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I am trying to bind to an integer property:

<RadioButton Content="None"
             IsChecked="{Binding MyProperty,
                         Converter={StaticResource IntToBoolConverter},
                         ConverterParameter=0}" />

and my converter is:

[ValueConversion(typeof(int), typeof(bool))]
public class IntToBoolConverter : IValueConverter
    public object Convert(object value, Type t, object parameter, CultureInfo culture)
        return value.Equals(parameter);

    public object ConvertBack(object value, Type t, object parameter, CultureInfo culture)
        return value.Equals(false) ? DependencyProperty.UnsetValue : parameter;

the problem is that when my converter is called the parameter is string. i need it to be an integer. of course i can parse the string, but do i have to?

thanks for any help konstantin

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Does anybody know how to achive this on Windows Phone platform where we have slightly different syntax for bindings? {Binding PROPERTY, Converter={StaticResource MYCONVERTER}, ConverterParameter=INT_VAL} in this example INT_VAL will be passed as a string – Krzysztof Kaczor Nov 11 '13 at 20:56
up vote 59 down vote accepted

Here ya go!

<RadioButton Content="None"
        <Binding Path="MyProperty"
                 Converter="{StaticResource IntToBoolConverter}">

The trick is to include the namespace for the basic system types and then to write at least the ConverterParameter binding in element form.

share|improve this answer
This doesn't change the fact that the type of IValueConverter.Convert()'s "parameter" parameter is object. You still have to cast/parse it... – Dan J Aug 2 '11 at 16:11
@djacobson - True but that is what the ValueConversion attribute allows you to specify. Not exactly sure whether this is really used by at compile-time or run-time at all. In terms of the original posters question he specified that "i need it to be an integer. of course i can parse the string, but do i have to?" So my answer alleviates that in that there is no parsing of a string but only the unboxing of an integer which I is still much more safe. – jpierson Aug 4 '11 at 16:20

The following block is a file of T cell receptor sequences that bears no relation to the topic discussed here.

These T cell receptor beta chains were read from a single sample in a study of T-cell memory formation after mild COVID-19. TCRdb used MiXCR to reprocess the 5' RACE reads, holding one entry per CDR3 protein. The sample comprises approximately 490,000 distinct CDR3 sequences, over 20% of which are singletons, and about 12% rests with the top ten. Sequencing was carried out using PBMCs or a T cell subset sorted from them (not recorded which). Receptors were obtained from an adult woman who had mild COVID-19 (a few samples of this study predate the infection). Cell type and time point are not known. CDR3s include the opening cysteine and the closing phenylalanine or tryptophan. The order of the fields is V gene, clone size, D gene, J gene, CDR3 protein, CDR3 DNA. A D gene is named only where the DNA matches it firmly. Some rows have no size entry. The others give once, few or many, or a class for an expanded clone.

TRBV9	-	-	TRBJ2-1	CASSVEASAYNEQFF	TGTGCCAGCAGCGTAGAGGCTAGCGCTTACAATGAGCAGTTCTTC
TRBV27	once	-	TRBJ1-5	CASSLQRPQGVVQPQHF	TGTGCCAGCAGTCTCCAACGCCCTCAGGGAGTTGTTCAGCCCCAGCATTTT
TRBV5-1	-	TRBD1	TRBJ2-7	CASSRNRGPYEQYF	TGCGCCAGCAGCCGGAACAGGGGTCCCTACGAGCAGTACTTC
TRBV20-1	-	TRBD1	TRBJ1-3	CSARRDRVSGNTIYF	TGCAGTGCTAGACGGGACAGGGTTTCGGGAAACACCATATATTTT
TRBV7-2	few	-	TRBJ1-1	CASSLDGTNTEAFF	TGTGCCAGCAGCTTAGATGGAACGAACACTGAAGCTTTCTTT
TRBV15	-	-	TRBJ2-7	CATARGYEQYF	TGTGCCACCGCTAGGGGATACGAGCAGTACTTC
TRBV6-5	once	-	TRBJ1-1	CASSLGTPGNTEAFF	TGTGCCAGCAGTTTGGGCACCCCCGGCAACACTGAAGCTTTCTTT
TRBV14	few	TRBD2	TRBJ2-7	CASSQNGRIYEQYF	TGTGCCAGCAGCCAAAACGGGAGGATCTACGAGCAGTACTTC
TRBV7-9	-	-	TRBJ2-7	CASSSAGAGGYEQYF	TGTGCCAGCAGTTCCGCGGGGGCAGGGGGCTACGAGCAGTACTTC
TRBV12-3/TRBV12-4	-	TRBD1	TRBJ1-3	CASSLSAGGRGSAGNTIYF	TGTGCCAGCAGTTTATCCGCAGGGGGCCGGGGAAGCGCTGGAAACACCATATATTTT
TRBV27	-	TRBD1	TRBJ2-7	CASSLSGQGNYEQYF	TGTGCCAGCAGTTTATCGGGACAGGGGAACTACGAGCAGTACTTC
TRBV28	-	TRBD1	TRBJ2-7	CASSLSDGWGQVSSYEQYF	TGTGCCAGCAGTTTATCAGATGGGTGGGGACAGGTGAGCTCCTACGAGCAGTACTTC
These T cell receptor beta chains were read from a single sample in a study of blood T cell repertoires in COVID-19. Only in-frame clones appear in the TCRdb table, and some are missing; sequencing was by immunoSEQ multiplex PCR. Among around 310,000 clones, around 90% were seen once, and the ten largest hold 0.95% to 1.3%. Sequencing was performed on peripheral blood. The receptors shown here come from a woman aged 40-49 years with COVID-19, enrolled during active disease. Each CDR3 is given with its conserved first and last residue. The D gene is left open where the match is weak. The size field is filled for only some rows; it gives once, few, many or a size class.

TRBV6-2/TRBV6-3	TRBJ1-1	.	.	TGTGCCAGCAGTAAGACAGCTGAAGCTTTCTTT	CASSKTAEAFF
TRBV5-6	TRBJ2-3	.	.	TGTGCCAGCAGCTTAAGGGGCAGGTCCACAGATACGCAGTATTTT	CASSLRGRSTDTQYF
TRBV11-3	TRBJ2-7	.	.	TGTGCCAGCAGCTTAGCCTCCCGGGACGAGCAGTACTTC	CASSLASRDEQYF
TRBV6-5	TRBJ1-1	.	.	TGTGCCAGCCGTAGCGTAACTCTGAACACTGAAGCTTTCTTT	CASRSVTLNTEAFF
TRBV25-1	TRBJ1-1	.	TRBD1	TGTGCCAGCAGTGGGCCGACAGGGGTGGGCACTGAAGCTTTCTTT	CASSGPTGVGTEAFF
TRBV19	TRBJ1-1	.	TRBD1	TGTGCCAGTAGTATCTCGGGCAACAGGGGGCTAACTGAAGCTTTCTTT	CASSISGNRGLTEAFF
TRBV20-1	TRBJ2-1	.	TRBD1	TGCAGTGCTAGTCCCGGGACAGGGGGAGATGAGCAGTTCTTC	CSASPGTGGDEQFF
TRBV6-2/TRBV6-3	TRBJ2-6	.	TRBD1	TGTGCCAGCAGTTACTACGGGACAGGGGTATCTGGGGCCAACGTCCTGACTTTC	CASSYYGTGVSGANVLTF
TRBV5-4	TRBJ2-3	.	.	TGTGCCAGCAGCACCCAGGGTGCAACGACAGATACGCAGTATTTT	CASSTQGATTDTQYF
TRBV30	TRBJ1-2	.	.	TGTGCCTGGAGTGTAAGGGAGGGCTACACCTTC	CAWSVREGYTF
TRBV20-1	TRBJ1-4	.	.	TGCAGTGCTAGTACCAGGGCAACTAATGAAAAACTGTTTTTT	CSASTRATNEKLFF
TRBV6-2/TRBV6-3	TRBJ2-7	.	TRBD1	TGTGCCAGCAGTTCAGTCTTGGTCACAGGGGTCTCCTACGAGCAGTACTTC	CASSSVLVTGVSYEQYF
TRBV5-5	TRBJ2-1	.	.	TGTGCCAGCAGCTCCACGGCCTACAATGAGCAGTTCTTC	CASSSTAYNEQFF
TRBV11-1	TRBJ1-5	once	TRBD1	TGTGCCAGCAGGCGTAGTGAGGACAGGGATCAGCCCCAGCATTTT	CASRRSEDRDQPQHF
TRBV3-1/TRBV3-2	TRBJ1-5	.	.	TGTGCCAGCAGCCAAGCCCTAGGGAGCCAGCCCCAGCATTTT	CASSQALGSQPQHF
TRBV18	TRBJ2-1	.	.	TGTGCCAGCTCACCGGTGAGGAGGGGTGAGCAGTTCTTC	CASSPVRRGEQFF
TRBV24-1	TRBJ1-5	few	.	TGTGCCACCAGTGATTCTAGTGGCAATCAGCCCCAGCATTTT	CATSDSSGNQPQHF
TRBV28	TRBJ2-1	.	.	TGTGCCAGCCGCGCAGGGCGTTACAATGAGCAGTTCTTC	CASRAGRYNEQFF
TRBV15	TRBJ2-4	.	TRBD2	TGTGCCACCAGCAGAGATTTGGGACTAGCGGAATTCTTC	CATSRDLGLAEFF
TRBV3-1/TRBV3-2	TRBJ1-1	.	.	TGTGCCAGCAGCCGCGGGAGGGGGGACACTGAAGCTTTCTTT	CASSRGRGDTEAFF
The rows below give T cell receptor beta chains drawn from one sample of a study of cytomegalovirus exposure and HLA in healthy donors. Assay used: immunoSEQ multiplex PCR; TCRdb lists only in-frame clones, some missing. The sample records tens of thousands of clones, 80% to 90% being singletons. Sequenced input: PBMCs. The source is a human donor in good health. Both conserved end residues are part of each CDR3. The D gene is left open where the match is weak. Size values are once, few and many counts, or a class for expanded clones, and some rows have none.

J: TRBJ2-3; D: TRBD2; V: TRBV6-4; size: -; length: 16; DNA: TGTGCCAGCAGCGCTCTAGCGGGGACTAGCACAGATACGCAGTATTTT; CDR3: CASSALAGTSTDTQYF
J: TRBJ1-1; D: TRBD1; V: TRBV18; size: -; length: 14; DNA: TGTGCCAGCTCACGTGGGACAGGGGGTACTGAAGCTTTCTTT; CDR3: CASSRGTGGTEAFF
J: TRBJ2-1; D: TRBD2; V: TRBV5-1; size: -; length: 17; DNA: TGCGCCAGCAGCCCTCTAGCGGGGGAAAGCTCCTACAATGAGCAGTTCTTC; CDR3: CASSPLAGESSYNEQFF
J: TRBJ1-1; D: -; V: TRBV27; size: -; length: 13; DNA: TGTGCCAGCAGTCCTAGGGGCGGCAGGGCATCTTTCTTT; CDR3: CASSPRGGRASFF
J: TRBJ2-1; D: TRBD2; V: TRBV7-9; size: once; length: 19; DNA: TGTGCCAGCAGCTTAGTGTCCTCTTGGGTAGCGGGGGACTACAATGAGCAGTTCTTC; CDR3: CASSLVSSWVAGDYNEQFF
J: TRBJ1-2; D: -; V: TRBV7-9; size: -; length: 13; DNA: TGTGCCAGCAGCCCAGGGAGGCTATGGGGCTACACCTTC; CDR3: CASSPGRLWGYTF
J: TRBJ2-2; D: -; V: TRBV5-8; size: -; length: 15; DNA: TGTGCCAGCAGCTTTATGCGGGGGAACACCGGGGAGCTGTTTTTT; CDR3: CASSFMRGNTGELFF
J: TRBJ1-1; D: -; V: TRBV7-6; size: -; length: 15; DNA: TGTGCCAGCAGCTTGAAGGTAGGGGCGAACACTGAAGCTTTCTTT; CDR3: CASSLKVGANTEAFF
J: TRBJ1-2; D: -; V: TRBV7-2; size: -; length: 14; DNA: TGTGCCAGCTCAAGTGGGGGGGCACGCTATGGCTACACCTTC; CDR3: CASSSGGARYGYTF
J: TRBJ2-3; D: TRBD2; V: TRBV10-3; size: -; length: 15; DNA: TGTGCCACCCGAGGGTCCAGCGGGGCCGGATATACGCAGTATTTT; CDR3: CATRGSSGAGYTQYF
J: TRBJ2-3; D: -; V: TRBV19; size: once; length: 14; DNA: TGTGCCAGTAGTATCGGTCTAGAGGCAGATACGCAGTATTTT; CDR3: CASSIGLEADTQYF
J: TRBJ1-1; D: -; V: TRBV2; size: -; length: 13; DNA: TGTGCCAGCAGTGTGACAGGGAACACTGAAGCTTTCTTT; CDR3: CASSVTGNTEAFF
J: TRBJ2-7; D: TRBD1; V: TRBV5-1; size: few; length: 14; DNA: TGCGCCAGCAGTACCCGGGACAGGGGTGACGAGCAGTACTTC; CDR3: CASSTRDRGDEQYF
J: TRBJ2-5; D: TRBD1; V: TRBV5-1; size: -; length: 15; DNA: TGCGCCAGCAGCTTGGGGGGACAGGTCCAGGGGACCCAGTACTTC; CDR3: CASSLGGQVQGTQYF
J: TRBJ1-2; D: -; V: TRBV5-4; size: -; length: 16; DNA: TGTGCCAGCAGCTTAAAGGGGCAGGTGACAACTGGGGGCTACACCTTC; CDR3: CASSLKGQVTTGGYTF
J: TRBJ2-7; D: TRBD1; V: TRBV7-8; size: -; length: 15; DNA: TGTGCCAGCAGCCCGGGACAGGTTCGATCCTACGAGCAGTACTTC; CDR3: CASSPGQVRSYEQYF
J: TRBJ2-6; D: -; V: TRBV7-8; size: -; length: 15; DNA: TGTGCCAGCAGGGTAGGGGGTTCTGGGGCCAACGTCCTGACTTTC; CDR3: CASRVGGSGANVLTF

For completeness, one more possible solution (perhaps with less typing):

    xmlns:sys="clr-namespace:System;assembly=mscorlib" ...>
        <sys:Int32 x:Key="IntZero">0</sys:Int32>

    <RadioButton Content="None"
                 IsChecked="{Binding MyProperty,
                                     Converter={StaticResource IntToBoolConverter},
                                     ConverterParameter={StaticResource IntZero}}" />

(Of course, Window can be replaced with UserControl, and IntZero may be defined closer to the place of actual usage.)

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Not sure why WPF folks tend to be disinclined towards using MarkupExtension. It is the perfect solution for many problems including the issue mentioned here.

public sealed class Int32Extension : MarkupExtension
    public Int32Extension(int value) { this.Value = value; }
    public int Value { get; set; }
    public override Object ProvideValue(IServiceProvider sp) { return Value; }

If this markup extension is available in XAML namespace 'm', then the original poster's example becomes:

<RadioButton Content="None"
             IsChecked="{Binding MyProperty,
                         Converter={StaticResource IntToBoolConverter},
                         ConverterParameter={m:Int32 0}}" />

This works because the markup extension parser will do the smart coercion that you want for constructor arguments of other markup extensions, but (apparently) not for their named parameters.

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Actually, really cool generic solution. – Vlad Jun 9 '15 at 13:34
I created a similar extension here: – Onur Aug 13 '15 at 16:40
Thanks, that was useful. It will be my first XAML extension. But I think it's better to make Value an object rather than int, to avoid boxing it each time in ProvideValue. (And then, make it private to avoid assigning something illegal directly). – Zeus Feb 5 at 5:26

Don't use value.Equals. Use:

  Convert.ToInt32(value) == Convert.ToInt32(parameter)
share|improve this answer
Why don't you want to use value.Equals? – Zack Aug 18 '14 at 16:47

It would be nice to somehow express the type information for the ConverterValue in XAML, but I don't think it is possible as of now. So I guess you have to parse the Converter Object to your expected type by some custom logic. I don't see another way.

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